Friday, April 30, 2010

The Examen

The Examen, also known as The Daily Examen, Examination of Conscience or the Awareness Examen is a very simple yet powerful tool in a Christian's prayer life. The Examen was really developed and popularized by St. Ignatius of Loyola who founded the Jesuit order. This was a practice used daily to help the participant in Ignatius' retreats to see where they had failed and where they had succeeded. 

The practice is very simple so I'll get right to it. There are two questions that we ask God in this prayer:
1. The moment of consolation. We ask God to show us where we were connected to Him the most during our day.
2. The moment of desolation. We ask God to reveal where we got in His way or where we have failed Him. 
The key to this exercise is to be really ready to listen to God's voice. Try to find a quiet place and spend some time just breathing in God's presence before you try to just start asking God these questions. After you've spent some time in silence, ask the Holy Spirit to speak. When you ask these questions try to take captive the first thought or moment that comes to mind. This way you are not 'thinking' but merely listening. For example, many times when I have prayed the examen and God revealed a moment of consolation I quickly dismissed it because it was something small or something I had considered trivial, but after thinking it over I quickly realized those first moments that came to mind always had a common theme and I found God was just speaking in a way I had not anticipated. Mostly I have expected God to reveal my moments of connection to Him when I was doing something I considered to be particularly religious, but I am usually surprised that my connections with God are in the small and unexpected things.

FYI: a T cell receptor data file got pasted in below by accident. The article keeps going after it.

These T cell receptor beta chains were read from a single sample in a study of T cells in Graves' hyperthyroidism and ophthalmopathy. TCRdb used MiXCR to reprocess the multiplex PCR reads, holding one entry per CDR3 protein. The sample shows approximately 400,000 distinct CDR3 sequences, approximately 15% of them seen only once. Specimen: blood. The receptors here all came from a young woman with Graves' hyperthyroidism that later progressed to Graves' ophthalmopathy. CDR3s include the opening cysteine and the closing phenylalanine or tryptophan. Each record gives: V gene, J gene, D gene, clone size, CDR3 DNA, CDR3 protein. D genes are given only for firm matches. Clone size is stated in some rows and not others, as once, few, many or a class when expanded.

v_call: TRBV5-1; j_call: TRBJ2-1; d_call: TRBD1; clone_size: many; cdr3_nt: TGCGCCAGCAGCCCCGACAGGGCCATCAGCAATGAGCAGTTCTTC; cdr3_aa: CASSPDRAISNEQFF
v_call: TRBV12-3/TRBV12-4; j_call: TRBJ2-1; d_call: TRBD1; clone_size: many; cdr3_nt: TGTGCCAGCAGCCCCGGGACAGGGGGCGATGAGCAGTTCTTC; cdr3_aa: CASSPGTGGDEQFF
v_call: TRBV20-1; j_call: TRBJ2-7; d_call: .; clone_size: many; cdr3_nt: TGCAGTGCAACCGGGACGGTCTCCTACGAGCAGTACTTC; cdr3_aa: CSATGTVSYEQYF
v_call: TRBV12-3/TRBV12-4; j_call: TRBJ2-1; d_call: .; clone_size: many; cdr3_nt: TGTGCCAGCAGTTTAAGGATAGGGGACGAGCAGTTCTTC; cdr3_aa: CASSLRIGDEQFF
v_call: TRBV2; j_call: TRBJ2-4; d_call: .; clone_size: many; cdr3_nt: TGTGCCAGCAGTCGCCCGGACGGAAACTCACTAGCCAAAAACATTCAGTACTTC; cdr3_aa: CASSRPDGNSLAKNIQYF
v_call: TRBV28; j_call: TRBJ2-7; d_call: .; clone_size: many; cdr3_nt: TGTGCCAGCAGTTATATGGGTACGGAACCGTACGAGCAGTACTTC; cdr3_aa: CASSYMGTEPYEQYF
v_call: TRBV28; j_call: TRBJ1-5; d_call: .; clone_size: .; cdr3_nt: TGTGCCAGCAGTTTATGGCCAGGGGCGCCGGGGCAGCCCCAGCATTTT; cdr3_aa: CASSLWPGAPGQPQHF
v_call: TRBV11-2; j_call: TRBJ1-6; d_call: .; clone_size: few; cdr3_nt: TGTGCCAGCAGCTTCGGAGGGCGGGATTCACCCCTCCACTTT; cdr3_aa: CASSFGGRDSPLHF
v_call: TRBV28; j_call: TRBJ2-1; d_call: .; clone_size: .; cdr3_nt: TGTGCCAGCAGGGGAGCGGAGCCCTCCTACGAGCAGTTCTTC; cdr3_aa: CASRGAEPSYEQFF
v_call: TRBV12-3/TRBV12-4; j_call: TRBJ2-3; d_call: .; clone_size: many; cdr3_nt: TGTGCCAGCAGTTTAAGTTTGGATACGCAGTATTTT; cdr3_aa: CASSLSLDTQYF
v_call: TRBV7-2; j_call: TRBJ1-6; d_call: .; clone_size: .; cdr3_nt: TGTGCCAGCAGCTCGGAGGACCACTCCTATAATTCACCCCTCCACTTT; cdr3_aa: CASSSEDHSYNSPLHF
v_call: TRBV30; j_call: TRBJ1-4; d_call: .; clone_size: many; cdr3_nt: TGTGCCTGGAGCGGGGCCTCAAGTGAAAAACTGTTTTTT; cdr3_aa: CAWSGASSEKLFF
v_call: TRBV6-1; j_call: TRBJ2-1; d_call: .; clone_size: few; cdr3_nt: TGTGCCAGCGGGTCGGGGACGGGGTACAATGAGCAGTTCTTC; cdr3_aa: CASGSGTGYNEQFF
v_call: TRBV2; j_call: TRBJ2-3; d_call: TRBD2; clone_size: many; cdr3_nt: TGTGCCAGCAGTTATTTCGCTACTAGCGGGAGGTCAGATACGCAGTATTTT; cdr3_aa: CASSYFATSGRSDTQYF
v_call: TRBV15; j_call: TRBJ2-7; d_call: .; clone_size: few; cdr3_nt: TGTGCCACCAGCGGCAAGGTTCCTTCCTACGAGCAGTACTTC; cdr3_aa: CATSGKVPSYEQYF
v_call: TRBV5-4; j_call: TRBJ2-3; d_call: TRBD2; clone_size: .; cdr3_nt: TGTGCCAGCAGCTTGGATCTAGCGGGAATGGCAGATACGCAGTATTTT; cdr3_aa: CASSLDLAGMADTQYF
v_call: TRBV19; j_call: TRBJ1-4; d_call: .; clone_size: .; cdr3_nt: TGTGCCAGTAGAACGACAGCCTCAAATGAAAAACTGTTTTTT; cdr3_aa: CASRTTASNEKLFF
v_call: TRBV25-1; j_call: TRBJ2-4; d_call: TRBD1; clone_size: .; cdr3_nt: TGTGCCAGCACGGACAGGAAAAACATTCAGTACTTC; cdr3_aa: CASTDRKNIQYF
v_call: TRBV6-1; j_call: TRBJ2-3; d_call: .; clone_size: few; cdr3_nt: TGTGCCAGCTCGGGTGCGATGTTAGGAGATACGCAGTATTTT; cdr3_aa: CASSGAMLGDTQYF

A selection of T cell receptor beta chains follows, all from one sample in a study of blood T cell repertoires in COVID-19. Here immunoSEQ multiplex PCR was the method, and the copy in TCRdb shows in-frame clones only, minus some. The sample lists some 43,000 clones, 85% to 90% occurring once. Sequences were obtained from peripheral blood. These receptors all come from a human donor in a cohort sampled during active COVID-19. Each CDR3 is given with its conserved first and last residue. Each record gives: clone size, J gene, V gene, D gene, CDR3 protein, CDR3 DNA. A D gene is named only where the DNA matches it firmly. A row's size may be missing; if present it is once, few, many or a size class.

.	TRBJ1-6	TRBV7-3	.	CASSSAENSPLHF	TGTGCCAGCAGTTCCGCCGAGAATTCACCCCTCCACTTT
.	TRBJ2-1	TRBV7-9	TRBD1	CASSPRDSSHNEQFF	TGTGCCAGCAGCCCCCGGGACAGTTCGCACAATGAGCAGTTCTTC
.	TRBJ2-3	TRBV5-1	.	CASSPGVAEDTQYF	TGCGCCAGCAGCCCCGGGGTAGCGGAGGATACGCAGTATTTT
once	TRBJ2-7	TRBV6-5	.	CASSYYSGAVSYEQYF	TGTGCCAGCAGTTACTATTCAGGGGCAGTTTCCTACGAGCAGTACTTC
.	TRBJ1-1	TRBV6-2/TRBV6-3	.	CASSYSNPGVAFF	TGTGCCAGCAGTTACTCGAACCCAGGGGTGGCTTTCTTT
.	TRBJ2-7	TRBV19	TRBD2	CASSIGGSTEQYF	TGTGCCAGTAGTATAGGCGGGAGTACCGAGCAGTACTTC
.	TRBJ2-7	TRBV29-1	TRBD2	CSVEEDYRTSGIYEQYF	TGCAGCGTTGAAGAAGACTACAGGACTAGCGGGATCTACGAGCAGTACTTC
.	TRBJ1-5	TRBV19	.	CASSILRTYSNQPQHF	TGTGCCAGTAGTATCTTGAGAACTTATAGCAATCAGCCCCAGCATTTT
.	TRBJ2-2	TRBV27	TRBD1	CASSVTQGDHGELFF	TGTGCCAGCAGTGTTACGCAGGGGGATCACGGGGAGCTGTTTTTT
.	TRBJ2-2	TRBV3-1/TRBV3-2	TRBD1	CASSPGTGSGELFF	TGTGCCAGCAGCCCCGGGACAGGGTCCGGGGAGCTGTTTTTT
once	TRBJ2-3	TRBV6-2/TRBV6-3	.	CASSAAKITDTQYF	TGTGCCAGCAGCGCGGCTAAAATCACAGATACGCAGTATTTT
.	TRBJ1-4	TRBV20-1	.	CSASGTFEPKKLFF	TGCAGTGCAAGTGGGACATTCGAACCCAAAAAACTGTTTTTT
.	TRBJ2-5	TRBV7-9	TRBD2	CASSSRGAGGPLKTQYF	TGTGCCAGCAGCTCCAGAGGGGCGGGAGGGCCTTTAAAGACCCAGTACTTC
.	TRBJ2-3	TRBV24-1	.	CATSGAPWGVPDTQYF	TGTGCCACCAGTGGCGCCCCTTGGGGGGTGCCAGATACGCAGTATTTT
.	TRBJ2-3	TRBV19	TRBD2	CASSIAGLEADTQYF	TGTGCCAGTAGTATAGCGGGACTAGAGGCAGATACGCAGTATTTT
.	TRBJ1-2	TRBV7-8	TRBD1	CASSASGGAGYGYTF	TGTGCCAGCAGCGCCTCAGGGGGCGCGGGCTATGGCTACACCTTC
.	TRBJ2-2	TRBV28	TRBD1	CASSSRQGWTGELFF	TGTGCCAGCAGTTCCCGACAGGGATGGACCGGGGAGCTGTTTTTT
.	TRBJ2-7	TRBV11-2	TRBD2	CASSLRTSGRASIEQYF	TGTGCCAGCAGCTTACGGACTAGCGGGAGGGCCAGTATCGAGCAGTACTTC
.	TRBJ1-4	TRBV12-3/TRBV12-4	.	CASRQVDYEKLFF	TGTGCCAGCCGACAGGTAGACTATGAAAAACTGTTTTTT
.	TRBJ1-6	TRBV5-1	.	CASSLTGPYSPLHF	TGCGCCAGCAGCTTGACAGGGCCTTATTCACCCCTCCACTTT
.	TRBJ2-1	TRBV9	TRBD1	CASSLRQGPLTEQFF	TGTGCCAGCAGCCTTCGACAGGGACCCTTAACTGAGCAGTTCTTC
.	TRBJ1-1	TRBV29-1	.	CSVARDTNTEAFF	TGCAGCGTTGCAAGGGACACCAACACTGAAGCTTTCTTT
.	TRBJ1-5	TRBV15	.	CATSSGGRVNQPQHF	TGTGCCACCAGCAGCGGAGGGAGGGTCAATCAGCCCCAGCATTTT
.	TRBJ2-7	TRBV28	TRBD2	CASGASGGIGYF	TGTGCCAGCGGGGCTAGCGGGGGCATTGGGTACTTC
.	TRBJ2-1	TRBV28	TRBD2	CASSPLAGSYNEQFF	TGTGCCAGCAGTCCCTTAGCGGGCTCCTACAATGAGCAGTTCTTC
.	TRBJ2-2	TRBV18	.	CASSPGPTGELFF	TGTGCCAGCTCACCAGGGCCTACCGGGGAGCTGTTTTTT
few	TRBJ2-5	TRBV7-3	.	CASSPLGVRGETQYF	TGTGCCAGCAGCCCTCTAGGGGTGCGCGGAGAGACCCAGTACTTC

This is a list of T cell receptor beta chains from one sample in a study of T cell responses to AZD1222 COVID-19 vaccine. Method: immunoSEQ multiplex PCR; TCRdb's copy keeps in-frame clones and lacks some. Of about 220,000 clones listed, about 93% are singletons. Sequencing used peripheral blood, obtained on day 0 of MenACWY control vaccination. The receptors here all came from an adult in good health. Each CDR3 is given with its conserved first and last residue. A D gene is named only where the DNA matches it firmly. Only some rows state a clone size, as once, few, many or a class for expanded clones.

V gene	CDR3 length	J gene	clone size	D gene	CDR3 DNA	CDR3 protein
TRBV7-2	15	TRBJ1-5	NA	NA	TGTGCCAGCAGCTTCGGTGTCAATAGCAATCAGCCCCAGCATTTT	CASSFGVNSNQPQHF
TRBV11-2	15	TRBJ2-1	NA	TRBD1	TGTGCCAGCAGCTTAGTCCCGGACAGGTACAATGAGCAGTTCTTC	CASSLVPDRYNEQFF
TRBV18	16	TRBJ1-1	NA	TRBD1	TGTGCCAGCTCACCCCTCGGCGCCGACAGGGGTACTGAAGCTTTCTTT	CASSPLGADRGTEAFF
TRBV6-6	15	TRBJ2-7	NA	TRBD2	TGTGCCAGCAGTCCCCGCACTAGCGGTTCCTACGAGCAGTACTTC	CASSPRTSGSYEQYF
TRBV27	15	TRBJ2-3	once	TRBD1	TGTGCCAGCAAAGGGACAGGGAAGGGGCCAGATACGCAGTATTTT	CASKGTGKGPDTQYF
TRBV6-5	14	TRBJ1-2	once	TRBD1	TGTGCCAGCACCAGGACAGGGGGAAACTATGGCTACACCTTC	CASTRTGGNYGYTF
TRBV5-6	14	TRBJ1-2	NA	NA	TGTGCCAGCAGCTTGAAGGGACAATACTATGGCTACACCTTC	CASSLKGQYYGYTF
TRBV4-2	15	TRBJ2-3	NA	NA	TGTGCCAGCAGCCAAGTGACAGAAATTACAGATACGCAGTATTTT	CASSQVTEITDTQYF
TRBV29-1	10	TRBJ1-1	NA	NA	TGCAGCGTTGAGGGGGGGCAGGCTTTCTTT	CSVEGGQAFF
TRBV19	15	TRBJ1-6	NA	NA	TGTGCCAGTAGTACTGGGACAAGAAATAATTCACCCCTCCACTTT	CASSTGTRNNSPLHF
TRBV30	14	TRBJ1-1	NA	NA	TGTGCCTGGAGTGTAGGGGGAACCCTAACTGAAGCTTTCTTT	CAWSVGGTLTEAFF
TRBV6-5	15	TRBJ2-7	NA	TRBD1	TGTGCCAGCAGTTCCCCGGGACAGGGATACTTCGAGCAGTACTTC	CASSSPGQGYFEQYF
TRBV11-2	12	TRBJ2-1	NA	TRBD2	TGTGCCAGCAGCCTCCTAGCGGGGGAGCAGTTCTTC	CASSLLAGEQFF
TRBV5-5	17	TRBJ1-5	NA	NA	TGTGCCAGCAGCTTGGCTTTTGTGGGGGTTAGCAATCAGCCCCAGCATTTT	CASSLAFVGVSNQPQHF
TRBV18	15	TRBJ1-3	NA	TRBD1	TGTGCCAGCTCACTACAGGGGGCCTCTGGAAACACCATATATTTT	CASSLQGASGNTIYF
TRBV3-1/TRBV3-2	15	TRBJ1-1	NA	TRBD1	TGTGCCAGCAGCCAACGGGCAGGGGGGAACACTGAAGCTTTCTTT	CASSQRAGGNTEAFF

In the youth ministry in our Church I will sometimes practice the examen over a worship service or youth gathering. I often find the more I practice this or practice this in a group with other adults it really helps to reveal what God is doing and where He is moving in our ministry.
**Note: this may be a good exercise to journal during, that way you can spend time reflecting over previous exercises which helps to see where God is moving on a larger scale as well as where you are getting in His way on a regular basis.

Posted via email from proseuchomai


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